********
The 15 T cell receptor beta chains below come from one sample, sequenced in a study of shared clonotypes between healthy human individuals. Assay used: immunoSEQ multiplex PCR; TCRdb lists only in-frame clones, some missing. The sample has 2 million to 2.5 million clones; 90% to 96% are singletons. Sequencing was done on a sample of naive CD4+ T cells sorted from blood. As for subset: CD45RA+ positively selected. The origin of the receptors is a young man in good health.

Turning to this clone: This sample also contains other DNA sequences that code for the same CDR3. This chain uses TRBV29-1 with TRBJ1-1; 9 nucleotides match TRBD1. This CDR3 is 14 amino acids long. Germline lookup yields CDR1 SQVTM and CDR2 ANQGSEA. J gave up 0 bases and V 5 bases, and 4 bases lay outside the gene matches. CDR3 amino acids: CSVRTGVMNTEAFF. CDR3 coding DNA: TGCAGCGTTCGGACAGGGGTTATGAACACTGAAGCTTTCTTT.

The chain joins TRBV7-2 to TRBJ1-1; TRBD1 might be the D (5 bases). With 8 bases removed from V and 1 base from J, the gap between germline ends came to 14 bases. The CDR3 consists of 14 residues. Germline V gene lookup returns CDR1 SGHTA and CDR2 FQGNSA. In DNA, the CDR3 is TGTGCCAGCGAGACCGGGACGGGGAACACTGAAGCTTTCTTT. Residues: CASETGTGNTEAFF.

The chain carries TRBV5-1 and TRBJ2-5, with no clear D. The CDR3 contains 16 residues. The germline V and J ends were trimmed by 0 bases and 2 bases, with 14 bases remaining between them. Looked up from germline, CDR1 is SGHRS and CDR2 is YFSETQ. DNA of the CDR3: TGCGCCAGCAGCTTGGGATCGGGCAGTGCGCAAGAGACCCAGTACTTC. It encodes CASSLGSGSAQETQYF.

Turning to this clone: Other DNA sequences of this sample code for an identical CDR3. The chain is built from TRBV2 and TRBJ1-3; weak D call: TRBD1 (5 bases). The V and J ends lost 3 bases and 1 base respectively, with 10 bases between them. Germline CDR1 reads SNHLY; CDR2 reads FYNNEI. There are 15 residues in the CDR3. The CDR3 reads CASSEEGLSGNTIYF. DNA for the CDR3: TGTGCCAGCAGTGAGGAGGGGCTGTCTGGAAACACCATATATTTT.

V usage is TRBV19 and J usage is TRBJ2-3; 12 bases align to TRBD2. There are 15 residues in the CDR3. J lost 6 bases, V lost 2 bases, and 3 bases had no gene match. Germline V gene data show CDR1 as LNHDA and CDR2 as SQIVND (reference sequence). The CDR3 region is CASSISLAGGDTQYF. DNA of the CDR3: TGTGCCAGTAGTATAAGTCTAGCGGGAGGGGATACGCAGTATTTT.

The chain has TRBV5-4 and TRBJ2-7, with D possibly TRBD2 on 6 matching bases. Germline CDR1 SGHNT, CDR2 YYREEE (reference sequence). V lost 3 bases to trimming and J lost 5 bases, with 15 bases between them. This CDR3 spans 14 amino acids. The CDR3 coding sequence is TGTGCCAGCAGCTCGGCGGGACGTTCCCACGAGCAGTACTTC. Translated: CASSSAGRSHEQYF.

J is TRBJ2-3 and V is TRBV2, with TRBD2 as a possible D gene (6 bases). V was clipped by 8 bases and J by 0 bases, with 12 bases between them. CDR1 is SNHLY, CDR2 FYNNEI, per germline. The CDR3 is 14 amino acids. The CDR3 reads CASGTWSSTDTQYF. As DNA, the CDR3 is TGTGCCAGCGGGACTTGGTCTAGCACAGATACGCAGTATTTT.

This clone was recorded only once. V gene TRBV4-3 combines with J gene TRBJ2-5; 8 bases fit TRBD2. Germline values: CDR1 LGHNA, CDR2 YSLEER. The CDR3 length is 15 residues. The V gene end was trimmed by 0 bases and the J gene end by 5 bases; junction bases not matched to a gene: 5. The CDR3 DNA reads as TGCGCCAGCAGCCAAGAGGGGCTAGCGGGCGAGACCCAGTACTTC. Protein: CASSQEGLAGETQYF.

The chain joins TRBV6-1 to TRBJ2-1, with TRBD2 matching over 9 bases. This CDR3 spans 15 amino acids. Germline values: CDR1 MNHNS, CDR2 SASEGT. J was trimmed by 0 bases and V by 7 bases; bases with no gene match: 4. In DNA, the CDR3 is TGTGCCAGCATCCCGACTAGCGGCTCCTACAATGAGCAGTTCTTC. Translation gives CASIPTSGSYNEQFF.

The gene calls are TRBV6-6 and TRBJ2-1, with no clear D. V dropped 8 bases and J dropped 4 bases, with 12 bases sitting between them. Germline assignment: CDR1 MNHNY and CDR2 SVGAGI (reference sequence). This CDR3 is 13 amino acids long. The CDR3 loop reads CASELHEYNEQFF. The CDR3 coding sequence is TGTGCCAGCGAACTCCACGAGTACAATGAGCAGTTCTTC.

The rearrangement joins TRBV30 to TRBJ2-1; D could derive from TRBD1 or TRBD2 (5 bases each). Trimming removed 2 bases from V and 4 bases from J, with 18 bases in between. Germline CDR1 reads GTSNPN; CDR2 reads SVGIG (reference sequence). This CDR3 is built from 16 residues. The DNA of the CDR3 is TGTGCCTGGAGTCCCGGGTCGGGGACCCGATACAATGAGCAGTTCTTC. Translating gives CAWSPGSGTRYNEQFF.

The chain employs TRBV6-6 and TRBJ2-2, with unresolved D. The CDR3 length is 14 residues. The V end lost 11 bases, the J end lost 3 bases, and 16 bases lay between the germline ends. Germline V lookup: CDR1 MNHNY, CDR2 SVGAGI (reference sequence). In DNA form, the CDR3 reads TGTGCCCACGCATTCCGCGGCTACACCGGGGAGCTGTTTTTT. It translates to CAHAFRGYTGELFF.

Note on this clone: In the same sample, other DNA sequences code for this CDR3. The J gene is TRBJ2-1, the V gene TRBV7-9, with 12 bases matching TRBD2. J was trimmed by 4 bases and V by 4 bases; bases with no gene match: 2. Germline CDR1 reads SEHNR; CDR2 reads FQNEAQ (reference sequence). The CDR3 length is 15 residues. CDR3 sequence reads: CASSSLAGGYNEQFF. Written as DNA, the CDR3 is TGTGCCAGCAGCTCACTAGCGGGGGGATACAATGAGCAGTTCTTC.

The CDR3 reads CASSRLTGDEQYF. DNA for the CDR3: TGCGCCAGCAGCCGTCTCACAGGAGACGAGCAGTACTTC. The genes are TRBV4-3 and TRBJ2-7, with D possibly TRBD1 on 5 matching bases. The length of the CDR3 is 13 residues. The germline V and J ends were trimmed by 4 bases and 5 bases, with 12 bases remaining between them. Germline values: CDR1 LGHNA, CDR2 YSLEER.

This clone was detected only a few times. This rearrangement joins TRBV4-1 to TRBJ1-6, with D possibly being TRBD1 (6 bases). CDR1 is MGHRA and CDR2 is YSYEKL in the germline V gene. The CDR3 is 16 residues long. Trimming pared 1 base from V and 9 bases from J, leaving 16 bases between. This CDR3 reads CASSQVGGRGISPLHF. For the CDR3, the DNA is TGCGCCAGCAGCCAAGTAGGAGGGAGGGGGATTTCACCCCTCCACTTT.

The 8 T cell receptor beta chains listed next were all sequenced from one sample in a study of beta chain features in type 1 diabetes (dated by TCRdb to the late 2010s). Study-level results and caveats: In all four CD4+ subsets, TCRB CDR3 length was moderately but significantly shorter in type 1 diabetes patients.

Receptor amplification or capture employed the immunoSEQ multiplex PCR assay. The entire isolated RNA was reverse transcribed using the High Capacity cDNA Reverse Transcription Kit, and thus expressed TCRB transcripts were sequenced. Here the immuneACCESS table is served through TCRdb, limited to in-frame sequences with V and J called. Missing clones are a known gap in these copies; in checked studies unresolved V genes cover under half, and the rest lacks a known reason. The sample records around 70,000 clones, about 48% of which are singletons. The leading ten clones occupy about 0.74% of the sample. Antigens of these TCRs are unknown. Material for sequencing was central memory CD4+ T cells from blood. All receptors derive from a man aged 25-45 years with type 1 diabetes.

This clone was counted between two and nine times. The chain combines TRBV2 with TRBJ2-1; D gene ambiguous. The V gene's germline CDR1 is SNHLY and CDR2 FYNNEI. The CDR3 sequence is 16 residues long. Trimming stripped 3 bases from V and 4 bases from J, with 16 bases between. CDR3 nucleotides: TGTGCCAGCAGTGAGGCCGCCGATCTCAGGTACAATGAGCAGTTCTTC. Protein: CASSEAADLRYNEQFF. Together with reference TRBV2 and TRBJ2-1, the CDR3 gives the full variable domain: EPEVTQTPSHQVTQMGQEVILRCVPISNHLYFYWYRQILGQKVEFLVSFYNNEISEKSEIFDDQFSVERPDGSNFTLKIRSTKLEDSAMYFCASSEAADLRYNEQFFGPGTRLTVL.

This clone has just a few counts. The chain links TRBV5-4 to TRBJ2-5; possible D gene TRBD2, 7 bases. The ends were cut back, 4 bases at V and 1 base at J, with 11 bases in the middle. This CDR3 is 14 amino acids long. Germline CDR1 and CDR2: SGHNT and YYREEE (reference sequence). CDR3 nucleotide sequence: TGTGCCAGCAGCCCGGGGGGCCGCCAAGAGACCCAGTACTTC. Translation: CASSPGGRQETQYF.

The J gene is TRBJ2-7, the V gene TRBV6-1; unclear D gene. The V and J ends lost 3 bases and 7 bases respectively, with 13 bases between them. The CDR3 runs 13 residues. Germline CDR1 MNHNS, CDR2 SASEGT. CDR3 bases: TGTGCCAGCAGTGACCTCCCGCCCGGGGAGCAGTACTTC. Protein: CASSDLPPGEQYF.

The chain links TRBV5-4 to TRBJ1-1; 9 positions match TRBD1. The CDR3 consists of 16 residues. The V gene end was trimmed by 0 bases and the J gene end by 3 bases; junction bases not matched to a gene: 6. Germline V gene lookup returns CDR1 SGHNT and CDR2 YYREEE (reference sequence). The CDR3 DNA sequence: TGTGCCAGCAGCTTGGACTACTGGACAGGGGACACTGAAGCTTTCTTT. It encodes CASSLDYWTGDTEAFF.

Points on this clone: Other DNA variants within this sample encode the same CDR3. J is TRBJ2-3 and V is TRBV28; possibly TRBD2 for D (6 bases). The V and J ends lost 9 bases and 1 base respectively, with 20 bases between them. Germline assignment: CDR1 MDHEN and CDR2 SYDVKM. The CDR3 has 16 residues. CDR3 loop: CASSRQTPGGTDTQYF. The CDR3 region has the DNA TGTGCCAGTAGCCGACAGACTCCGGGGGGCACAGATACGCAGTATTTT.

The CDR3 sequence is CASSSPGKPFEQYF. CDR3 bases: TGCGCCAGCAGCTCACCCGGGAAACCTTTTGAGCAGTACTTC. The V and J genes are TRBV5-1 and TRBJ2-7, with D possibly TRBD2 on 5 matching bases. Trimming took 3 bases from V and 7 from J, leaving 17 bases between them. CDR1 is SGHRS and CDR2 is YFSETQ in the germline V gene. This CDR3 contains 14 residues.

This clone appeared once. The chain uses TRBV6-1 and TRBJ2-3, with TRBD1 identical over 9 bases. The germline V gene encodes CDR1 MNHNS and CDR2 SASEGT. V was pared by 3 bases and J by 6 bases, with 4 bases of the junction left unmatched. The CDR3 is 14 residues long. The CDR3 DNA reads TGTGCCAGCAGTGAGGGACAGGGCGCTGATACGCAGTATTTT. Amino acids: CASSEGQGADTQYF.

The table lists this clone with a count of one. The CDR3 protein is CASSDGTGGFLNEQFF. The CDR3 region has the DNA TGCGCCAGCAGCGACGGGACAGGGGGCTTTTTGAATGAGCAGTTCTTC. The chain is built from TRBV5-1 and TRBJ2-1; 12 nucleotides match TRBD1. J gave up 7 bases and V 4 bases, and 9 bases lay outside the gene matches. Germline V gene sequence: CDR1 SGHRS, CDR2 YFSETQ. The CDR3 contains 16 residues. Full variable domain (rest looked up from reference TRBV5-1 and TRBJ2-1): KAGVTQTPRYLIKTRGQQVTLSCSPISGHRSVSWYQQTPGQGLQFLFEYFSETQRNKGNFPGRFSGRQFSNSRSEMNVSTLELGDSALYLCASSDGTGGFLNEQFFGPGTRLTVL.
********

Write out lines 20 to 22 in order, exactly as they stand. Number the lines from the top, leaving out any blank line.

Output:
This clone has just a few counts. The chain links TRBV5-4 to TRBJ2-5; possible D gene TRBD2, 7 bases. The ends were cut back, 4 bases at V and 1 base at J, with 11 bases in the middle. This CDR3 is 14 amino acids long. Germline CDR1 and CDR2: SGHNT and YYREEE (reference sequence). CDR3 nucleotide sequence: TGTGCCAGCAGCCCGGGGGGCCGCCAAGAGACCCAGTACTTC. Translation: CASSPGGRQETQYF.

The J gene is TRBJ2-7, the V gene TRBV6-1; unclear D gene. The V and J ends lost 3 bases and 7 bases respectively, with 13 bases between them. The CDR3 runs 13 residues. Germline CDR1 MNHNS, CDR2 SASEGT. CDR3 bases: TGTGCCAGCAGTGACCTCCCGCCCGGGGAGCAGTACTTC. Protein: CASSDLPPGEQYF.

The chain links TRBV5-4 to TRBJ1-1; 9 positions match TRBD1. The CDR3 consists of 16 residues. The V gene end was trimmed by 0 bases and the J gene end by 3 bases; junction bases not matched to a gene: 6. Germline V gene lookup returns CDR1 SGHNT and CDR2 YYREEE (reference sequence). The CDR3 DNA sequence: TGTGCCAGCAGCTTGGACTACTGGACAGGGGACACTGAAGCTTTCTTT. It encodes CASSLDYWTGDTEAFF.